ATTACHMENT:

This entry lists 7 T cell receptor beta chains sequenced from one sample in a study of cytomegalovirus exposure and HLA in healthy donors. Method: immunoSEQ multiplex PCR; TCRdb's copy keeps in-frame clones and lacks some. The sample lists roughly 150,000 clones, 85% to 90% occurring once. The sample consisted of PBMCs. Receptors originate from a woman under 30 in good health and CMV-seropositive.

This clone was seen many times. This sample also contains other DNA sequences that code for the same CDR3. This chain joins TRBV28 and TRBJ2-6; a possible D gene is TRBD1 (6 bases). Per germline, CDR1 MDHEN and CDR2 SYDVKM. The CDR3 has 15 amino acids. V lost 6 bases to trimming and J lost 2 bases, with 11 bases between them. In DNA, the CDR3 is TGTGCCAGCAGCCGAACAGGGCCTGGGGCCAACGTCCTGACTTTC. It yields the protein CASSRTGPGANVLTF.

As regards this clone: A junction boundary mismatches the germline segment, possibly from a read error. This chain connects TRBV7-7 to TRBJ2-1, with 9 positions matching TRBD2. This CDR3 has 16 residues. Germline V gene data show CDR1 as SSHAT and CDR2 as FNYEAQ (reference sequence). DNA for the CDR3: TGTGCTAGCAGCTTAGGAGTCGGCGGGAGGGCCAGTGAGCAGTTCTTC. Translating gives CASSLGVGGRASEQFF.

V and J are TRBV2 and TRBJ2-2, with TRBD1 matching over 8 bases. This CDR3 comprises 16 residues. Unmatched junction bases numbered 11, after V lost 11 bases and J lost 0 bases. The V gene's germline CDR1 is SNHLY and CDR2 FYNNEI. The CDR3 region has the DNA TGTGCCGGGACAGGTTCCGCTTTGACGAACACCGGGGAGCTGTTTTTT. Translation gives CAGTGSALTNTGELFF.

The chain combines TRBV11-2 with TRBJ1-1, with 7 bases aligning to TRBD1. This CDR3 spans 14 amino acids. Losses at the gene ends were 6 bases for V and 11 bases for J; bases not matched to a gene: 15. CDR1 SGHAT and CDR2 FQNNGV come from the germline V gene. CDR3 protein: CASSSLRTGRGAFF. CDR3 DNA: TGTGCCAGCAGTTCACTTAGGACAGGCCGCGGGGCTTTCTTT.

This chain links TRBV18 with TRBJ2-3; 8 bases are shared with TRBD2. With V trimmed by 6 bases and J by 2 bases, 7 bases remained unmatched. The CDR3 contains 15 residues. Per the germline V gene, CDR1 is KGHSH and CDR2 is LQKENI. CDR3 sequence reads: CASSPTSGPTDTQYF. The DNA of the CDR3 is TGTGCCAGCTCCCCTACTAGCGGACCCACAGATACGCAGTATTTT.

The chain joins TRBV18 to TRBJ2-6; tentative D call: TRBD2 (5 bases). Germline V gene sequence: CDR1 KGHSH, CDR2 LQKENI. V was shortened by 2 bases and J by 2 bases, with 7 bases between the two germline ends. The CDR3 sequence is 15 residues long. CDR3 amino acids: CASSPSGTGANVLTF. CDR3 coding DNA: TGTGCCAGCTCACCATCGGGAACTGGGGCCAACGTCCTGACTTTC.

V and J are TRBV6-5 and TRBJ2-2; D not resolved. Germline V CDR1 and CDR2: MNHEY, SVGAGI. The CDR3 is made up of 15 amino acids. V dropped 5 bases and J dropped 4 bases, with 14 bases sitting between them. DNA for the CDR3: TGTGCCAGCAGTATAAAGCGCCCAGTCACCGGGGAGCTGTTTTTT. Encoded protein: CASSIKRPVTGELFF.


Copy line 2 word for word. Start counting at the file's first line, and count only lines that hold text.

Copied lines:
This clone was seen many times. This sample also contains other DNA sequences that code for the same CDR3. This chain joins TRBV28 and TRBJ2-6; a possible D gene is TRBD1 (6 bases). Per germline, CDR1 MDHEN and CDR2 SYDVKM. The CDR3 has 15 amino acids. V lost 6 bases to trimming and J lost 2 bases, with 11 bases between them. In DNA, the CDR3 is TGTGCCAGCAGCCGAACAGGGCCTGGGGCCAACGTCCTGACTTTC. It yields the protein CASSRTGPGANVLTF.